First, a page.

Mitt Romney and his campaign argue that his business career as a "job creator" qualifies him to handle today's economy from the White House. I would like to suggest that that argument is, to say the least, dubious.
It is now Republican dogma that billionaires create jobs--dogma that has not, to my knowledge, been demonstrated by sophisticated analysis. But even assuming that it is true--why would that qualify a billionaire (or half-billionaire) like Mitt Romney to be President? If he's so great at creating jobs in the private sector (which, to repeat goes under the heading of "not proven," all the more so since his private sector success occurred in the roaring 90s), why shouldn't we keep him there, where he can do the most good?
It is possible, of course, to imagine a government that does what Bain Capital did--buying troubled corporations, helping to restructure them, and then re-selling them. Indeed, the Obama Administration did exactly that with General Motors and Chrysler. But--surprise surprise--Mitt Romney opposed those moves, and it is most unlikely that he would undertake anything similar as President. Indeed, his opposition to the bailout will very likely cost him Michigan, Ohio--and the Presidency.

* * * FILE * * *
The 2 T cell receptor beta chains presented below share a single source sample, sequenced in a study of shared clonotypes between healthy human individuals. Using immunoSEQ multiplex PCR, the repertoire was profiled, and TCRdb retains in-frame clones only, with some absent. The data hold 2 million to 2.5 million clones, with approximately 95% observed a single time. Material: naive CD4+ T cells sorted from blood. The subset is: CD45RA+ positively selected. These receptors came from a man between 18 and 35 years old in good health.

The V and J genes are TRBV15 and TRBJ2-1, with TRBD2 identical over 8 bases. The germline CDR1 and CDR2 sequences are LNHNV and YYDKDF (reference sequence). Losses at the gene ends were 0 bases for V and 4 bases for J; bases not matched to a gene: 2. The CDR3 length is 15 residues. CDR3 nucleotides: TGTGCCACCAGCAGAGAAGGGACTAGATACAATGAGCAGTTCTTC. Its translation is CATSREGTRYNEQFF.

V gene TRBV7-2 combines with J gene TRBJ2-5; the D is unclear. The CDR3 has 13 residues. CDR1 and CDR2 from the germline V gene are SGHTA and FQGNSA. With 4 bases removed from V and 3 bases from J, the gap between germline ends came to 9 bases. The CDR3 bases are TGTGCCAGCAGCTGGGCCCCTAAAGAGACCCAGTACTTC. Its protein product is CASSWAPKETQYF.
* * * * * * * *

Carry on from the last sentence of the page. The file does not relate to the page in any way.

So essentially, what Mitt Romney seems to be saying is that the best thing for the country is to make it easier for super-rich firms to do what he did in the 1990s. But the question is--and it's a question the Obama campaign obviously needs to confront head on--did that kind of corporate raiding, downsizing and restructuring actually benefit the American people as a whole, or was it one of the factors that led to the crash and the destruction of much of our high-wage economy? The answer, I suspect, is much closer to the latter than the former.
In 1884, Grover Cleveland appeared to be on the way to victory over James G. Blaine--a Republican who had been caught taking money from a corporation--when it turned out that years earlier, he had taken responsibility for the paternity of an illegitimate child. A Democrat saved his candidacy by suggesting that Blaine, whose private life was irreproachable, should be kept in private life, while Cleveland, whose public life was exemplary, should enter the White House. A similar argument would apply to Romney. If in fact he's so good at creating jobs, he should go back to the private sector and create some. He was, actually, a pretty good governor of Massachusetts, but he has made it quite clear that he has no intention of governing the US according to the principles he observed then.